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Time for Debt Reduction in Greece

El-Arian, Mohamed A., (2016), “Time for Debt Reduction in Greece”, Project Syndicate, 22 April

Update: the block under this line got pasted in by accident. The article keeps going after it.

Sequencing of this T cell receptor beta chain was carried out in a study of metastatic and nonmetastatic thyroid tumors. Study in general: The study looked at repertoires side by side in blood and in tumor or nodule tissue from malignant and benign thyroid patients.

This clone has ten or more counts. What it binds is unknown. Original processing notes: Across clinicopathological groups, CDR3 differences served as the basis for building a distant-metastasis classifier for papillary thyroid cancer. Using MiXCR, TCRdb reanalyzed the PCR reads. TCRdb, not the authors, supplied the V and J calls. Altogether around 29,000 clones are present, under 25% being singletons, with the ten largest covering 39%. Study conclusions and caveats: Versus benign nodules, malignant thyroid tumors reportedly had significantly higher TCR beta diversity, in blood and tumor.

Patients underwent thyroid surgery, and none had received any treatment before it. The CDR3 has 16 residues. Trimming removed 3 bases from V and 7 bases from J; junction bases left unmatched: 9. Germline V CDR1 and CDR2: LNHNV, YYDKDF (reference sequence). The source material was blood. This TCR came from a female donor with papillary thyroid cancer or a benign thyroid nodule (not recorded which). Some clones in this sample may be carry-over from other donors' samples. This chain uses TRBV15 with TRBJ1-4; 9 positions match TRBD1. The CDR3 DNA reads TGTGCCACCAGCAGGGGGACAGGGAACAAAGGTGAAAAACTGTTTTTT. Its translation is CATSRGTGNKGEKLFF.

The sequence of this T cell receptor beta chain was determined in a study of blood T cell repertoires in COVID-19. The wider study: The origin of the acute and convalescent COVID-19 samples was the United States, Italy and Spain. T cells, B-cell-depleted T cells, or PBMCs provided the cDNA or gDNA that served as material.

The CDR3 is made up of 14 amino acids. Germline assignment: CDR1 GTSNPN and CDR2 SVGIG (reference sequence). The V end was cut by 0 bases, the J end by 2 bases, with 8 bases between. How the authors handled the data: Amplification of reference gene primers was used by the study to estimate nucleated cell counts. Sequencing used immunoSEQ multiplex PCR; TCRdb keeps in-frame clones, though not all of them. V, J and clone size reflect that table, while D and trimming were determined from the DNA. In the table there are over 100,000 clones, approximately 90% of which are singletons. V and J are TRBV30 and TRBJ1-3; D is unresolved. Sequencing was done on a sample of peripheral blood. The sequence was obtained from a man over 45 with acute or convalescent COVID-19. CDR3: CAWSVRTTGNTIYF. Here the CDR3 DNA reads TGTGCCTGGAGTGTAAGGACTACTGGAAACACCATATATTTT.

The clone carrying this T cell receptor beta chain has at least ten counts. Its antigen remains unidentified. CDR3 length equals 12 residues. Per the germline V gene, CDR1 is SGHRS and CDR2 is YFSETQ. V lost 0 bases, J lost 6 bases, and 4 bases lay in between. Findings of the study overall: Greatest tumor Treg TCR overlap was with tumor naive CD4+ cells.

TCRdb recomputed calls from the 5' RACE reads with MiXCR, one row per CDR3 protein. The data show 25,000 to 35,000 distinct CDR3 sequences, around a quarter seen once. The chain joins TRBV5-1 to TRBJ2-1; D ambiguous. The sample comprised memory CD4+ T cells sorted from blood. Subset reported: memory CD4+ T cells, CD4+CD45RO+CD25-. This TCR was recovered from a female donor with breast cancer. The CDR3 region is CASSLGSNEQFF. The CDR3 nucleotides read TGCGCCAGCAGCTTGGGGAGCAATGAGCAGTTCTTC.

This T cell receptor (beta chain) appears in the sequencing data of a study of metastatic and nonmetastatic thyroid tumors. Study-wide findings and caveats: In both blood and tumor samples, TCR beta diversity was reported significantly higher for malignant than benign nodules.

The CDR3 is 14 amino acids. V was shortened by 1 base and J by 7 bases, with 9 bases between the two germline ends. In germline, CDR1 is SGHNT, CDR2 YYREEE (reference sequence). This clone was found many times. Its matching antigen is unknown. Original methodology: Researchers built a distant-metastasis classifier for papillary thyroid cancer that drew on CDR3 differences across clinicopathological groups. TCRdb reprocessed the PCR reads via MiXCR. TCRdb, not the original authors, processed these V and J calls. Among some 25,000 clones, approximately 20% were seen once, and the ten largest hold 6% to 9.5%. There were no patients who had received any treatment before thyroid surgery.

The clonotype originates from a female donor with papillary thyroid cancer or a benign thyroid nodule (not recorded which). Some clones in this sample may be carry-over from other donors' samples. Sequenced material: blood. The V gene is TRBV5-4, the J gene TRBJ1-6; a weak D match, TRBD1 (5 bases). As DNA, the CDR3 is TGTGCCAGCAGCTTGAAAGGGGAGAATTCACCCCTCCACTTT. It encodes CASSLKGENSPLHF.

Once again, Greece is at an inflection point. With its cash balances severely stressed, it seems unlikely to be able to pay the cascading debt payments that are falling due over the next few months. So yet another round of contentious and protracted discussions with its creditors is underway – one that may well produce yet another short-term solution. Yet kicking the can down the road is hardly the negotiators’ only option. Indeed, it is the wrong approach.That, in a nutshell, is the story of Greece. By avoiding decisive action to address the debt overhang, the country and its creditors have contributed to a situation that is disappointing for everyone. Greece’s European partners have nothing substantive to show for the billions of euros they have lent the country. The International Monetary Fund and the European Central Bank, which have gone along with the extend-and-pretend approach, have placed their credibility at risk. But the biggest losers have been Greek citizens, who suffered through one of history’s most severe austerity programs but still cannot see light at the end of the tunnel. Indeed, Greece’s debt-to-GDP ratio today is considerably higher than it was when its austerity efforts began. And youth and long-term unemployment have remained at extremely high levels for an alarmingly long time. Greece’s dismal growth performance over the last eight years contrasts sharply with the performance of the other eurozone members that faced crippling payment pressures. Not having fallen as hard as Greece, Ireland and Portugal have bounced back to positive growth. Even Cyprus has performed better, avoiding economic collapse and recapturing growth in the last two years, whereas Greece relapsed into recession.

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